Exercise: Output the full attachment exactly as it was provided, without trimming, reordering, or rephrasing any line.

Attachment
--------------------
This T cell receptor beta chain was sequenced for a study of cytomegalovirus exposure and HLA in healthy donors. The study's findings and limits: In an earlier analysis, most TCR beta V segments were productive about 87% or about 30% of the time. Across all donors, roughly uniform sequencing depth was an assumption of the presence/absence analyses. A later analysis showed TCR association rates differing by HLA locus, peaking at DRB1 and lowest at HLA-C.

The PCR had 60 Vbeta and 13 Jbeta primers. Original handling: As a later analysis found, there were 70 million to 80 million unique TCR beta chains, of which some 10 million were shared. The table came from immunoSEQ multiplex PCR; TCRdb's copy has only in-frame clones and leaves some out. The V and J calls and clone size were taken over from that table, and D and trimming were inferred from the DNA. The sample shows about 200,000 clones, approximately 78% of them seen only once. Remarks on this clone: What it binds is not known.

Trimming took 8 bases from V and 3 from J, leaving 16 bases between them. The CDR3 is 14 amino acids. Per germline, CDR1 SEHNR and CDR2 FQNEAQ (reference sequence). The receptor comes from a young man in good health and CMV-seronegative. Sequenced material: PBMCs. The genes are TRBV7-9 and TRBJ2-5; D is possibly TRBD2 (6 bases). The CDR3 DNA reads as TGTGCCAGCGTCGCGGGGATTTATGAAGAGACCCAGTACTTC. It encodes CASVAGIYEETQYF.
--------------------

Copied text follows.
This T cell receptor beta chain was sequenced for a study of cytomegalovirus exposure and HLA in healthy donors. The study's findings and limits: In an earlier analysis, most TCR beta V segments were productive about 87% or about 30% of the time. Across all donors, roughly uniform sequencing depth was an assumption of the presence/absence analyses. A later analysis showed TCR association rates differing by HLA locus, peaking at DRB1 and lowest at HLA-C.

The PCR had 60 Vbeta and 13 Jbeta primers. Original handling: As a later analysis found, there were 70 million to 80 million unique TCR beta chains, of which some 10 million were shared. The table came from immunoSEQ multiplex PCR; TCRdb's copy has only in-frame clones and leaves some out. The V and J calls and clone size were taken over from that table, and D and trimming were inferred from the DNA. The sample shows about 200,000 clones, approximately 78% of them seen only once. Remarks on this clone: What it binds is not known.

Trimming took 8 bases from V and 3 from J, leaving 16 bases between them. The CDR3 is 14 amino acids. Per germline, CDR1 SEHNR and CDR2 FQNEAQ (reference sequence). The receptor comes from a young man in good health and CMV-seronegative. Sequenced material: PBMCs. The genes are TRBV7-9 and TRBJ2-5; D is possibly TRBD2 (6 bases). The CDR3 DNA reads as TGTGCCAGCGTCGCGGGGATTTATGAAGAGACCCAGTACTTC. It encodes CASVAGIYEETQYF.